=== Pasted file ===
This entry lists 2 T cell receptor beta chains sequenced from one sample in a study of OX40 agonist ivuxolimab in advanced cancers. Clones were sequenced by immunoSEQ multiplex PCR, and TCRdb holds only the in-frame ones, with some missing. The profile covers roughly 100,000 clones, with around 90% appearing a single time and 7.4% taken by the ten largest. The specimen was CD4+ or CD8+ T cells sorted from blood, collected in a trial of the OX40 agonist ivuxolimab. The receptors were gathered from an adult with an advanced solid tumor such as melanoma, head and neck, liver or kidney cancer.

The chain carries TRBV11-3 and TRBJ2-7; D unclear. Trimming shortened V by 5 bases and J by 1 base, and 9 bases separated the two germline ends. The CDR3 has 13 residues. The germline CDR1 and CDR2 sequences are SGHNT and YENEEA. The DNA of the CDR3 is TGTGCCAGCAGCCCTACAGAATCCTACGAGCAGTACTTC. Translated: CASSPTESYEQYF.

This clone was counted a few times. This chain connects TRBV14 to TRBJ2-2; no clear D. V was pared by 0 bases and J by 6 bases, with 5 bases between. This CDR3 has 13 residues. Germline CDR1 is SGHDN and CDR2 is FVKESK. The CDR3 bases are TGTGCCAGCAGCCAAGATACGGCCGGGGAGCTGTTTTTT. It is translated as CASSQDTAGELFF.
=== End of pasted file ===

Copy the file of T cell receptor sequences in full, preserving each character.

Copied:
This entry lists 2 T cell receptor beta chains sequenced from one sample in a study of OX40 agonist ivuxolimab in advanced cancers. Clones were sequenced by immunoSEQ multiplex PCR, and TCRdb holds only the in-frame ones, with some missing. The profile covers roughly 100,000 clones, with around 90% appearing a single time and 7.4% taken by the ten largest. The specimen was CD4+ or CD8+ T cells sorted from blood, collected in a trial of the OX40 agonist ivuxolimab. The receptors were gathered from an adult with an advanced solid tumor such as melanoma, head and neck, liver or kidney cancer.

The chain carries TRBV11-3 and TRBJ2-7; D unclear. Trimming shortened V by 5 bases and J by 1 base, and 9 bases separated the two germline ends. The CDR3 has 13 residues. The germline CDR1 and CDR2 sequences are SGHNT and YENEEA. The DNA of the CDR3 is TGTGCCAGCAGCCCTACAGAATCCTACGAGCAGTACTTC. Translated: CASSPTESYEQYF.

This clone was counted a few times. This chain connects TRBV14 to TRBJ2-2; no clear D. V was pared by 0 bases and J by 6 bases, with 5 bases between. This CDR3 has 13 residues. Germline CDR1 is SGHDN and CDR2 is FVKESK. The CDR3 bases are TGTGCCAGCAGCCAAGATACGGCCGGGGAGCTGTTTTTT. It is translated as CASSQDTAGELFF.